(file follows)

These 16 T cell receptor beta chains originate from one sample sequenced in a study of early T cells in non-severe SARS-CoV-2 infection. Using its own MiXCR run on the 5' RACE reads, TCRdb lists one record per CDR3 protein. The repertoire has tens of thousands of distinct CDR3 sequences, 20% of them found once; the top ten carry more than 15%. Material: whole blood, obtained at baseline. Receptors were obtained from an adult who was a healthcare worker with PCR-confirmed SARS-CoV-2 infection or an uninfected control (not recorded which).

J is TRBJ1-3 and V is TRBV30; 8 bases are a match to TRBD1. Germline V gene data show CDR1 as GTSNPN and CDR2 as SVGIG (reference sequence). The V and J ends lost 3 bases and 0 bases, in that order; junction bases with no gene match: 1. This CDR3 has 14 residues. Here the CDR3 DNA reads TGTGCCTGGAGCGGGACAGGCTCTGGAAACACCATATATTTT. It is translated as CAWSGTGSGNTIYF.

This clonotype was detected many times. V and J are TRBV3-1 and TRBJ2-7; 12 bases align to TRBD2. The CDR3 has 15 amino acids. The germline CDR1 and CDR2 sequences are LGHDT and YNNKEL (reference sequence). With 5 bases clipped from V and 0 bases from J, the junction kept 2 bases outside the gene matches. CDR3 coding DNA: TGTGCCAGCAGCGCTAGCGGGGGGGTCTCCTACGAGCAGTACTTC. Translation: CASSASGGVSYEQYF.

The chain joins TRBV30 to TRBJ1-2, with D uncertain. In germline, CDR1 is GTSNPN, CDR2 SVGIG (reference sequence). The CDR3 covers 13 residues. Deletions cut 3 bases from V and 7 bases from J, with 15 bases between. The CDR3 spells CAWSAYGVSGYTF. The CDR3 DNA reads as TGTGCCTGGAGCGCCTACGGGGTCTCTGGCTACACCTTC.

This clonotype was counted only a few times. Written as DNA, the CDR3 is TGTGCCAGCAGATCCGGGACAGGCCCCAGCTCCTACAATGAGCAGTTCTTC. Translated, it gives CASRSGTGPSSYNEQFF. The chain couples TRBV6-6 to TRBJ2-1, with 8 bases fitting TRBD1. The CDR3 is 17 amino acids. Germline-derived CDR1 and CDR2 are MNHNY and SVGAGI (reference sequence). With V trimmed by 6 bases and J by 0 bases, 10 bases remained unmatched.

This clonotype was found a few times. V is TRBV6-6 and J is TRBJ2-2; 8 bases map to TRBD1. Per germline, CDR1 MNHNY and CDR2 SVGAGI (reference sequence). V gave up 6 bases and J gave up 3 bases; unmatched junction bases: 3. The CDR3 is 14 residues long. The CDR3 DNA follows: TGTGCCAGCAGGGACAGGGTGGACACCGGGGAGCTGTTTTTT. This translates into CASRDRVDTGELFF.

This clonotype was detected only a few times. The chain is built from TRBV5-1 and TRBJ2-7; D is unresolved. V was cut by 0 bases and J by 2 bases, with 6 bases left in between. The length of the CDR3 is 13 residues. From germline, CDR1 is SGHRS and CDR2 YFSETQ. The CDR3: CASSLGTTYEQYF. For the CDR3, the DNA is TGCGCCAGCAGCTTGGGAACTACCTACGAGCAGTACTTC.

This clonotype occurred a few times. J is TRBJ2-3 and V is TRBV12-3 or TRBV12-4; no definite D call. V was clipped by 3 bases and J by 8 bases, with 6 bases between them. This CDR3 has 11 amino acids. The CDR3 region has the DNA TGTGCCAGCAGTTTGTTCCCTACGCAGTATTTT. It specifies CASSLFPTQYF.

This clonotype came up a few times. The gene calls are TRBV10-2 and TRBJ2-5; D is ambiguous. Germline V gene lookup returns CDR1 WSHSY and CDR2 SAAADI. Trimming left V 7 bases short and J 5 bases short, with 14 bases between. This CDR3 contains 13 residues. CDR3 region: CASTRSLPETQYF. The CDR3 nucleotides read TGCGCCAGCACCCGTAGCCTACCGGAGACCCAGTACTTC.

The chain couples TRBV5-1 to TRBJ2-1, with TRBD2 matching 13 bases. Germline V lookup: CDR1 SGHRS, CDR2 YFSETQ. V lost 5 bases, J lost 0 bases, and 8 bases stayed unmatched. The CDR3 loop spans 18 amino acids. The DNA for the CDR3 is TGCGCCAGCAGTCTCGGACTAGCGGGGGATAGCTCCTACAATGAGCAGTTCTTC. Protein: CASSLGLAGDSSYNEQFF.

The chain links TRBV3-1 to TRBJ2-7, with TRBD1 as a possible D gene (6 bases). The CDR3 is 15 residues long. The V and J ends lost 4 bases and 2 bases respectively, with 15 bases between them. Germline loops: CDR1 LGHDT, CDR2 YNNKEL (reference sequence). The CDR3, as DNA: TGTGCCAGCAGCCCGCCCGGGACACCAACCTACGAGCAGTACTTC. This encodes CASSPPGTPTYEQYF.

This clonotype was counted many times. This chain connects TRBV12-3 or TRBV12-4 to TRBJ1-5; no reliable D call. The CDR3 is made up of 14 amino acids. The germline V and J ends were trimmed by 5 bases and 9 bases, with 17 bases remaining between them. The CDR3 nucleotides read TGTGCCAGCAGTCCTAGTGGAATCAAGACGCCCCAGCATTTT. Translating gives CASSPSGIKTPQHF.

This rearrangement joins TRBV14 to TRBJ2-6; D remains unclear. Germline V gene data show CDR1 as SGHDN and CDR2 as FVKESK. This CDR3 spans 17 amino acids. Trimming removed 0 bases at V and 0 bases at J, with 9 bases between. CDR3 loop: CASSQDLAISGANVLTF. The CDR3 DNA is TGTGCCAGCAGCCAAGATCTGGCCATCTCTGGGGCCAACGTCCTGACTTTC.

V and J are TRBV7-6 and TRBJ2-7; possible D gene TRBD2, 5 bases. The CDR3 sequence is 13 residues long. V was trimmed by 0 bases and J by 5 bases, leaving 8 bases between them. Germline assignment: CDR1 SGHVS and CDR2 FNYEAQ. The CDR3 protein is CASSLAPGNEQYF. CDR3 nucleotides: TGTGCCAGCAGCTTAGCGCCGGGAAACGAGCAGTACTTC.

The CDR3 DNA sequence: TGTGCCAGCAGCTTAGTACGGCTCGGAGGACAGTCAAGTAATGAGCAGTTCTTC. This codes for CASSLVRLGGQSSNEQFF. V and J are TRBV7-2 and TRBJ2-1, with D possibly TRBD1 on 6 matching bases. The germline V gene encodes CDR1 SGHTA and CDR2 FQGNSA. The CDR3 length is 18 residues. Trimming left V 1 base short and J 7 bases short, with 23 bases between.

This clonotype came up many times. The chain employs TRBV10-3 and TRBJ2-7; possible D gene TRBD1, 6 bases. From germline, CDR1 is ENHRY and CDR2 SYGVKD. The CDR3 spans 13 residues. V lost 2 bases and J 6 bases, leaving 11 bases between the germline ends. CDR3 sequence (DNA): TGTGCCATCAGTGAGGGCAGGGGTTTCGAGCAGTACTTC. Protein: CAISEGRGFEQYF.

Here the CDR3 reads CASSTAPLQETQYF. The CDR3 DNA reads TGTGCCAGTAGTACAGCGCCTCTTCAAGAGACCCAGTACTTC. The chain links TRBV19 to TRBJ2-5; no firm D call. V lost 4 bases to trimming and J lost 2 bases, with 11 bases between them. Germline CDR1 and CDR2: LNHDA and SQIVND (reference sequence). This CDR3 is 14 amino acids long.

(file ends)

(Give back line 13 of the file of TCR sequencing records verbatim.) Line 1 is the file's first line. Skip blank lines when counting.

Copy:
This rearrangement joins TRBV14 to TRBJ2-6; D remains unclear. Germline V gene data show CDR1 as SGHDN and CDR2 as FVKESK. This CDR3 spans 17 amino acids. Trimming removed 0 bases at V and 0 bases at J, with 9 bases between. CDR3 loop: CASSQDLAISGANVLTF. The CDR3 DNA is TGTGCCAGCAGCCAAGATCTGGCCATCTCTGGGGCCAACGTCCTGACTTTC.